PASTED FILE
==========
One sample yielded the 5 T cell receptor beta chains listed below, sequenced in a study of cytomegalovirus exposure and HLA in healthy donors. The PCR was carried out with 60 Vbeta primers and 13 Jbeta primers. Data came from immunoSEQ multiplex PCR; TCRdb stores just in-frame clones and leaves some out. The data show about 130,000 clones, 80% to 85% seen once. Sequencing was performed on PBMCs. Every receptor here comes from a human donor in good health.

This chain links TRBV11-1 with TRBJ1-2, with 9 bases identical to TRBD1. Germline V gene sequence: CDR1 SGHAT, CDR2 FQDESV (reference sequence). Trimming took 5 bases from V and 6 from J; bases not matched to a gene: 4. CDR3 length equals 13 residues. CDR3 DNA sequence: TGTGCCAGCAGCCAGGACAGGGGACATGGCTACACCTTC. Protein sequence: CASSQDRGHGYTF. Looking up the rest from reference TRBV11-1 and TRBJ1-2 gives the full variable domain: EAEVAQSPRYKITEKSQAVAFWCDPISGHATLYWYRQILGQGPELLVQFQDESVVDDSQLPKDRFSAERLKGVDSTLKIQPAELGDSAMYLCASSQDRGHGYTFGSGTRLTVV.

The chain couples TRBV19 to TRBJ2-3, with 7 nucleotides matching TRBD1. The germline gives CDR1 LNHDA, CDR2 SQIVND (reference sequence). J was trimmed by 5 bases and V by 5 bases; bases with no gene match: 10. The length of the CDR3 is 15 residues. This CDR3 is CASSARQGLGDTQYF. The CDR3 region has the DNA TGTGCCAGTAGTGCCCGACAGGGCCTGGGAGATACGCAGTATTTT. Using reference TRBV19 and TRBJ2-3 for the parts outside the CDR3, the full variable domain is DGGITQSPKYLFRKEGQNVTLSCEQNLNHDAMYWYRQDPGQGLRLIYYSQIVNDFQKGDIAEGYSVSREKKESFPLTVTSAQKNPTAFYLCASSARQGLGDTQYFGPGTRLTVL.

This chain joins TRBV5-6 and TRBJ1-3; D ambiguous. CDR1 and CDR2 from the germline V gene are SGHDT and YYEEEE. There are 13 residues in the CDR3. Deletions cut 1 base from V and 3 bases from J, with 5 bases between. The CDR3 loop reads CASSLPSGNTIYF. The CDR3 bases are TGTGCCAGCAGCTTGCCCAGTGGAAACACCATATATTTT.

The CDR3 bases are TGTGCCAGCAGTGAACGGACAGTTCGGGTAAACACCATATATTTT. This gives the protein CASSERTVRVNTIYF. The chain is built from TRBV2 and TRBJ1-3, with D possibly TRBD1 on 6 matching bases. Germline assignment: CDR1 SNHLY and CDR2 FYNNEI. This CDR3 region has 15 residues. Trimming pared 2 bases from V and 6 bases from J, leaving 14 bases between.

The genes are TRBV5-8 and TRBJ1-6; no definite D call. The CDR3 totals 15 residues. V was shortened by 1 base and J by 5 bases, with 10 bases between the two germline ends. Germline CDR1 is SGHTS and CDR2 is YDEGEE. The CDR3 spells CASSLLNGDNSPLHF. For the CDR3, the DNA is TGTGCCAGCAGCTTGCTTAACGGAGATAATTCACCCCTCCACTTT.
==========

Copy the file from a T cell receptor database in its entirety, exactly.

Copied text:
One sample yielded the 5 T cell receptor beta chains listed below, sequenced in a study of cytomegalovirus exposure and HLA in healthy donors. The PCR was carried out with 60 Vbeta primers and 13 Jbeta primers. Data came from immunoSEQ multiplex PCR; TCRdb stores just in-frame clones and leaves some out. The data show about 130,000 clones, 80% to 85% seen once. Sequencing was performed on PBMCs. Every receptor here comes from a human donor in good health.

This chain links TRBV11-1 with TRBJ1-2, with 9 bases identical to TRBD1. Germline V gene sequence: CDR1 SGHAT, CDR2 FQDESV (reference sequence). Trimming took 5 bases from V and 6 from J; bases not matched to a gene: 4. CDR3 length equals 13 residues. CDR3 DNA sequence: TGTGCCAGCAGCCAGGACAGGGGACATGGCTACACCTTC. Protein sequence: CASSQDRGHGYTF. Looking up the rest from reference TRBV11-1 and TRBJ1-2 gives the full variable domain: EAEVAQSPRYKITEKSQAVAFWCDPISGHATLYWYRQILGQGPELLVQFQDESVVDDSQLPKDRFSAERLKGVDSTLKIQPAELGDSAMYLCASSQDRGHGYTFGSGTRLTVV.

The chain couples TRBV19 to TRBJ2-3, with 7 nucleotides matching TRBD1. The germline gives CDR1 LNHDA, CDR2 SQIVND (reference sequence). J was trimmed by 5 bases and V by 5 bases; bases with no gene match: 10. The length of the CDR3 is 15 residues. This CDR3 is CASSARQGLGDTQYF. The CDR3 region has the DNA TGTGCCAGTAGTGCCCGACAGGGCCTGGGAGATACGCAGTATTTT. Using reference TRBV19 and TRBJ2-3 for the parts outside the CDR3, the full variable domain is DGGITQSPKYLFRKEGQNVTLSCEQNLNHDAMYWYRQDPGQGLRLIYYSQIVNDFQKGDIAEGYSVSREKKESFPLTVTSAQKNPTAFYLCASSARQGLGDTQYFGPGTRLTVL.

This chain joins TRBV5-6 and TRBJ1-3; D ambiguous. CDR1 and CDR2 from the germline V gene are SGHDT and YYEEEE. There are 13 residues in the CDR3. Deletions cut 1 base from V and 3 bases from J, with 5 bases between. The CDR3 loop reads CASSLPSGNTIYF. The CDR3 bases are TGTGCCAGCAGCTTGCCCAGTGGAAACACCATATATTTT.

The CDR3 bases are TGTGCCAGCAGTGAACGGACAGTTCGGGTAAACACCATATATTTT. This gives the protein CASSERTVRVNTIYF. The chain is built from TRBV2 and TRBJ1-3, with D possibly TRBD1 on 6 matching bases. Germline assignment: CDR1 SNHLY and CDR2 FYNNEI. This CDR3 region has 15 residues. Trimming pared 2 bases from V and 6 bases from J, leaving 14 bases between.

The genes are TRBV5-8 and TRBJ1-6; no definite D call. The CDR3 totals 15 residues. V was shortened by 1 base and J by 5 bases, with 10 bases between the two germline ends. Germline CDR1 is SGHTS and CDR2 is YDEGEE. The CDR3 spells CASSLLNGDNSPLHF. For the CDR3, the DNA is TGTGCCAGCAGCTTGCTTAACGGAGATAATTCACCCCTCCACTTT.